THE INABILITY of certain materials to pass from the circulation into the parenchyma of the central nervous system (CNS) has been attributed to a special barrier surrounding the entire system—the blood-brain barrier. This barrier is not present around certain other tissue, such as muscle, as evidenced by the fact that the same material freely passes into them.
Certain areas of the brain, however, such as the choroid plexus and the area postrema, do not show a blood-brain barrier.1-3 In these regions, the capillary endothelium is quite different from the rest of the brain parenchyma in that the endothelial cells are fenestrated and peroxidase has been observed penetrating "diaphragmatic central channels of the pores."3 Thus, it seems reasonable to consider that the endothelium of the brain is at least one structural seat of the blood-brain barrier. Indeed, in the case of the barrier to the tracer, horseradish peroxidase, passage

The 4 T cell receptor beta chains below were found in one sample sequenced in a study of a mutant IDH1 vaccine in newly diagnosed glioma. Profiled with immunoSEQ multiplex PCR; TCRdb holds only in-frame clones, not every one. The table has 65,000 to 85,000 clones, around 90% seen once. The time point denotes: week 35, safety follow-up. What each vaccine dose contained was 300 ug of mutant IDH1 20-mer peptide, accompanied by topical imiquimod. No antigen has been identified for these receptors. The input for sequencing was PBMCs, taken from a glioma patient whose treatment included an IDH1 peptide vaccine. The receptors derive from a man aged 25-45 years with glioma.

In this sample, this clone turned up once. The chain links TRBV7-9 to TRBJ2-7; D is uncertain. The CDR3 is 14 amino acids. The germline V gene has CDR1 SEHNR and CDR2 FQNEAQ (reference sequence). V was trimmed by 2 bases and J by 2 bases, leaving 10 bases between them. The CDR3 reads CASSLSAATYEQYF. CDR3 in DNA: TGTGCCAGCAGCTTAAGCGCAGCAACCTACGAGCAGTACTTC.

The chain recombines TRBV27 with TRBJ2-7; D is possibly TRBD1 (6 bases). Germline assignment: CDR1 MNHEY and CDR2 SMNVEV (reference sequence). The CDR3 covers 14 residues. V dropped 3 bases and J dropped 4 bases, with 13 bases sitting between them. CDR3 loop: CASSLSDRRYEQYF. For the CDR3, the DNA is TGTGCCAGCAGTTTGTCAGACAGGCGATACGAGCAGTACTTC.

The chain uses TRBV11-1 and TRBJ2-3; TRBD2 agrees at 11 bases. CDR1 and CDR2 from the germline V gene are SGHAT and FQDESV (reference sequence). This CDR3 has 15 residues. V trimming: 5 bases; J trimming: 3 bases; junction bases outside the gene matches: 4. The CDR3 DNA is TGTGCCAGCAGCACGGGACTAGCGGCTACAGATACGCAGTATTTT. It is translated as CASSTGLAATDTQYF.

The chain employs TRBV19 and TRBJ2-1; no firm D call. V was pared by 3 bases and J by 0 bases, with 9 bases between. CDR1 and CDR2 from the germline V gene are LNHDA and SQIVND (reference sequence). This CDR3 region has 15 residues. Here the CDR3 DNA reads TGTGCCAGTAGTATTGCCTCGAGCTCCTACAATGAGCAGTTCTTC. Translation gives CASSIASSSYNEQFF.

Hirano A, Becker NH, Zimmerman HM. Pathological Alterations in the Cerebral. Arch Neurol. 1969;20(3):300–308. doi:10.1001/archneur.1969.00480090088013
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